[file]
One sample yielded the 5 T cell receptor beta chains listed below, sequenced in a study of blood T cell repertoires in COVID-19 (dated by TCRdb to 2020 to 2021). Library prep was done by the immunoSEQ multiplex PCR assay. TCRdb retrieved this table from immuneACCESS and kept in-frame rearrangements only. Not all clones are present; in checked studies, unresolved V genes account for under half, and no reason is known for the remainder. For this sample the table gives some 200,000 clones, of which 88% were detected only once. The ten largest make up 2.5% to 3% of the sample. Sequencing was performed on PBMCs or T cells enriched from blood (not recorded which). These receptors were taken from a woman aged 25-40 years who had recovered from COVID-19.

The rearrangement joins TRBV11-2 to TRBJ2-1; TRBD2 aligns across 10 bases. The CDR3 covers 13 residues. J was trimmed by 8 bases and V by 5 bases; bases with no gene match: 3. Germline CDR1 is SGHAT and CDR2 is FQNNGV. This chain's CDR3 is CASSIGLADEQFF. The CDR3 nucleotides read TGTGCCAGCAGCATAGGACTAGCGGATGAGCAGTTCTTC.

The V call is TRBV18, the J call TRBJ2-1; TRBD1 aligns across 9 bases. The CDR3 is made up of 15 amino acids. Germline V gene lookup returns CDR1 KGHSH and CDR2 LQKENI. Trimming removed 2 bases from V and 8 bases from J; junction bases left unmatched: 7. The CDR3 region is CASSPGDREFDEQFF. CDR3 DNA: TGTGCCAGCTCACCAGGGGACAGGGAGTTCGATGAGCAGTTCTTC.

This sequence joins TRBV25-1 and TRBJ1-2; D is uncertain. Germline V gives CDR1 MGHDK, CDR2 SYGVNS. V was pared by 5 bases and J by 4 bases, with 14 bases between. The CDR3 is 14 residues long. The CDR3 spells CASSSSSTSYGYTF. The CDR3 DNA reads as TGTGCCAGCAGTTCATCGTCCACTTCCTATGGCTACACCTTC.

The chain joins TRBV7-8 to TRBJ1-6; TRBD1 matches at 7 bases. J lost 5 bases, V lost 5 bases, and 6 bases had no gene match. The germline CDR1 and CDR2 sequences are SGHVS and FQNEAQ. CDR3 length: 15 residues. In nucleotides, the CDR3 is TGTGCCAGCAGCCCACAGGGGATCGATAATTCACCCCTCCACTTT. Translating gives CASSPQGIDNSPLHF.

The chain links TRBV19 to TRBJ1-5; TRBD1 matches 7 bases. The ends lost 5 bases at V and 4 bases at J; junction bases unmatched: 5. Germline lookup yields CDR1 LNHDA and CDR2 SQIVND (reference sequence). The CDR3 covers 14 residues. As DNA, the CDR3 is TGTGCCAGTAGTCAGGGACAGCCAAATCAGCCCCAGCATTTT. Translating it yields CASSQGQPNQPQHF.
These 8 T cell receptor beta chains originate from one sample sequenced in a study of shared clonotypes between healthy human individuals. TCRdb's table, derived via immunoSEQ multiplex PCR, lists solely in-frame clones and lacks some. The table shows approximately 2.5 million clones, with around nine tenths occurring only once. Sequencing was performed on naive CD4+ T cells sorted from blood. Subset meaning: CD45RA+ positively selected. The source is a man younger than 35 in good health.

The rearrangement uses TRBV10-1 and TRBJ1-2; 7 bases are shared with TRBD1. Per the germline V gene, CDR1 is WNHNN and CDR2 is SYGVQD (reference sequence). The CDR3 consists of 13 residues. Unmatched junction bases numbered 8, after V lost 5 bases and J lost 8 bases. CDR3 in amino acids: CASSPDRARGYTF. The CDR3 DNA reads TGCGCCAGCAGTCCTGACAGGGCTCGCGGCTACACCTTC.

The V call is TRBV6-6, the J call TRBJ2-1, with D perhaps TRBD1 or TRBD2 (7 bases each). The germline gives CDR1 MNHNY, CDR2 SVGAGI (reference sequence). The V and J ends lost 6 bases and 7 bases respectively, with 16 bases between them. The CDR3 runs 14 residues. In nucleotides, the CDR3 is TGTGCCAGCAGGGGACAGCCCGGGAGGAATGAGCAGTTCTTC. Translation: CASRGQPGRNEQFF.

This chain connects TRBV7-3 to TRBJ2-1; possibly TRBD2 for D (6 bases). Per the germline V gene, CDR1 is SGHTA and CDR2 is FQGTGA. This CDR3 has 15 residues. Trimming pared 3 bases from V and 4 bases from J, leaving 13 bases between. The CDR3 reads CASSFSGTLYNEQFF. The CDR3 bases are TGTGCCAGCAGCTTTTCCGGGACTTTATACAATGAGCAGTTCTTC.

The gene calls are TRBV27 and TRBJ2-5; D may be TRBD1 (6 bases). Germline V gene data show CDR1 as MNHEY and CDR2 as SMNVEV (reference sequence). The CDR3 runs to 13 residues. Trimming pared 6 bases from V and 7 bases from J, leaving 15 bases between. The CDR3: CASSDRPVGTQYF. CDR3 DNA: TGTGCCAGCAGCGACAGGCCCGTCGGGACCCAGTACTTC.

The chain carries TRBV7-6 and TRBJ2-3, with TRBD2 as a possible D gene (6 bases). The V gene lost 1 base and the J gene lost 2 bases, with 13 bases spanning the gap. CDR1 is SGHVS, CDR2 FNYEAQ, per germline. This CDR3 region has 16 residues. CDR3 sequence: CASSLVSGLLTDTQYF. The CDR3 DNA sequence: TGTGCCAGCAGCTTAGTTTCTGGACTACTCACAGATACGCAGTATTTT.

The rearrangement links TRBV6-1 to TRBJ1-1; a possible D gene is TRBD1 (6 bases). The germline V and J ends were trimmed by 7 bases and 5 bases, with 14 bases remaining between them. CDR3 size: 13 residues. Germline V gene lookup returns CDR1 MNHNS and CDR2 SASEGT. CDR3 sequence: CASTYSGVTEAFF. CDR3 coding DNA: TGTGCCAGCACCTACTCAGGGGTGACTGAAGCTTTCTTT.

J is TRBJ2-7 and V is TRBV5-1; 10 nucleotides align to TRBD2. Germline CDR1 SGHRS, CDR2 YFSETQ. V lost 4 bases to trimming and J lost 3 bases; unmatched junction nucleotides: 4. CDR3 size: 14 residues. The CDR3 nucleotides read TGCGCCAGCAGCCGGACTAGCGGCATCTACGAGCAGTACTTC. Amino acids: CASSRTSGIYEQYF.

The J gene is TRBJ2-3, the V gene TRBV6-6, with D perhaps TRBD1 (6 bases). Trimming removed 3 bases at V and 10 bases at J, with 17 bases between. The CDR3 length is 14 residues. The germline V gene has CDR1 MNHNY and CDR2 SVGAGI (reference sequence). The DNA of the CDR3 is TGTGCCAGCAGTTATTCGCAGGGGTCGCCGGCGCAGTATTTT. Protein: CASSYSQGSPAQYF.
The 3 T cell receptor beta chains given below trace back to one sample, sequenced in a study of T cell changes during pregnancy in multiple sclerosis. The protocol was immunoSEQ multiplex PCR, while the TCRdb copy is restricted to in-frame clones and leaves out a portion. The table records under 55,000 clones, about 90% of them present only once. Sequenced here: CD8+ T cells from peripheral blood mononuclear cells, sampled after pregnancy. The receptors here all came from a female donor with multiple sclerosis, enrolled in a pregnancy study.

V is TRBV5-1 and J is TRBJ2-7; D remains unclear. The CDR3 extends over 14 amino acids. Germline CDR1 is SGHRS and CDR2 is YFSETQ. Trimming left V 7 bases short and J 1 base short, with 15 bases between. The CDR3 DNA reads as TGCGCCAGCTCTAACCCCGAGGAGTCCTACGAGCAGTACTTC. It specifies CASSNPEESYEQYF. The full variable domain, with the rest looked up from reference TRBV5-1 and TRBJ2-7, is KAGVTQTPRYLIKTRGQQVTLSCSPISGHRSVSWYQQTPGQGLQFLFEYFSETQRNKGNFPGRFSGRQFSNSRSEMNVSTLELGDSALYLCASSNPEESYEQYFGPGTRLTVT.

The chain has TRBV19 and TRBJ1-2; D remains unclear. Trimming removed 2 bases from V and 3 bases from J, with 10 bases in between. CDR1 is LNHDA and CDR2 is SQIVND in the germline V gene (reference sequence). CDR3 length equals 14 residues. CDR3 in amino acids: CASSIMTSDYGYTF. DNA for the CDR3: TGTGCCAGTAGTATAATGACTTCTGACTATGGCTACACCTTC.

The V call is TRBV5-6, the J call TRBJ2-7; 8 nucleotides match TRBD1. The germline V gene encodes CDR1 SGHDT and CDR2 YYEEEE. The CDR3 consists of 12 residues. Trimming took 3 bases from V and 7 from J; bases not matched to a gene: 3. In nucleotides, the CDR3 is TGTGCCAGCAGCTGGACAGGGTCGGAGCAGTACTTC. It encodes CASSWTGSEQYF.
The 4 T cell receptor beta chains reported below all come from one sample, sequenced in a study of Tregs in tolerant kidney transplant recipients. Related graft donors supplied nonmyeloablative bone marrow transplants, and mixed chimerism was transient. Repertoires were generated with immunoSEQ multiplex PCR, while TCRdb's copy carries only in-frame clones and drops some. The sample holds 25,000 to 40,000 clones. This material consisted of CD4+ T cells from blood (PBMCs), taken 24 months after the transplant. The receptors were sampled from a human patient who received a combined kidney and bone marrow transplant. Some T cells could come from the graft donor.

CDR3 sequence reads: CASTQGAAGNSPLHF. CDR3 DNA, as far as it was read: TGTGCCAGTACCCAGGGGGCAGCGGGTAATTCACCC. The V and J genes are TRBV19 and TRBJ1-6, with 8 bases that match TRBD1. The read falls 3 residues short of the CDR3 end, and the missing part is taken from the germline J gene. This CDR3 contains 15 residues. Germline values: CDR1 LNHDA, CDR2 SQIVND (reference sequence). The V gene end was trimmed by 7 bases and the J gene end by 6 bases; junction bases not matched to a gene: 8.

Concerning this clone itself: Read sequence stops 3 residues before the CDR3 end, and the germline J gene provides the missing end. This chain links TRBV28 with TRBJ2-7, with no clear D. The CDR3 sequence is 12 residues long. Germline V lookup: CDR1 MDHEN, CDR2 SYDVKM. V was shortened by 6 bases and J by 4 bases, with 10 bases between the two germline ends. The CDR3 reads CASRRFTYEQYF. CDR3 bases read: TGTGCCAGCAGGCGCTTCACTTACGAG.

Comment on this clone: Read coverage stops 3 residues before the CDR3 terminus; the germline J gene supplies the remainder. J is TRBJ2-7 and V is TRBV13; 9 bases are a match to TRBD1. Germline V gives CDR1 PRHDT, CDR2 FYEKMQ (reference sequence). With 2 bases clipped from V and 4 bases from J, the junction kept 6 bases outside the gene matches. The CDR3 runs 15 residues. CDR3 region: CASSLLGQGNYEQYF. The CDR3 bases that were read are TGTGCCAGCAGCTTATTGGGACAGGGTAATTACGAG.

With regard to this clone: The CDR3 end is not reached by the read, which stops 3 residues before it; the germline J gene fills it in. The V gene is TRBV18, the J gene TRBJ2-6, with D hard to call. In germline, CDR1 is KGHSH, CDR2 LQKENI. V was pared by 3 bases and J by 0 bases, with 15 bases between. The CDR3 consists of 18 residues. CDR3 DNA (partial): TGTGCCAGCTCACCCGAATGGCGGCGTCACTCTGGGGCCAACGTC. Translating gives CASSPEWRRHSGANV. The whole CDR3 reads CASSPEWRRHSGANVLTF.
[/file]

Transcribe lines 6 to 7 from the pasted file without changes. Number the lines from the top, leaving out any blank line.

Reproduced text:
The chain links TRBV19 to TRBJ1-5; TRBD1 matches 7 bases. The ends lost 5 bases at V and 4 bases at J; junction bases unmatched: 5. Germline lookup yields CDR1 LNHDA and CDR2 SQIVND (reference sequence). The CDR3 covers 14 residues. As DNA, the CDR3 is TGTGCCAGTAGTCAGGGACAGCCAAATCAGCCCCAGCATTTT. Translating it yields CASSQGQPNQPQHF.
These 8 T cell receptor beta chains originate from one sample sequenced in a study of shared clonotypes between healthy human individuals. TCRdb's table, derived via immunoSEQ multiplex PCR, lists solely in-frame clones and lacks some. The table shows approximately 2.5 million clones, with around nine tenths occurring only once. Sequencing was performed on naive CD4+ T cells sorted from blood. Subset meaning: CD45RA+ positively selected. The source is a man younger than 35 in good health.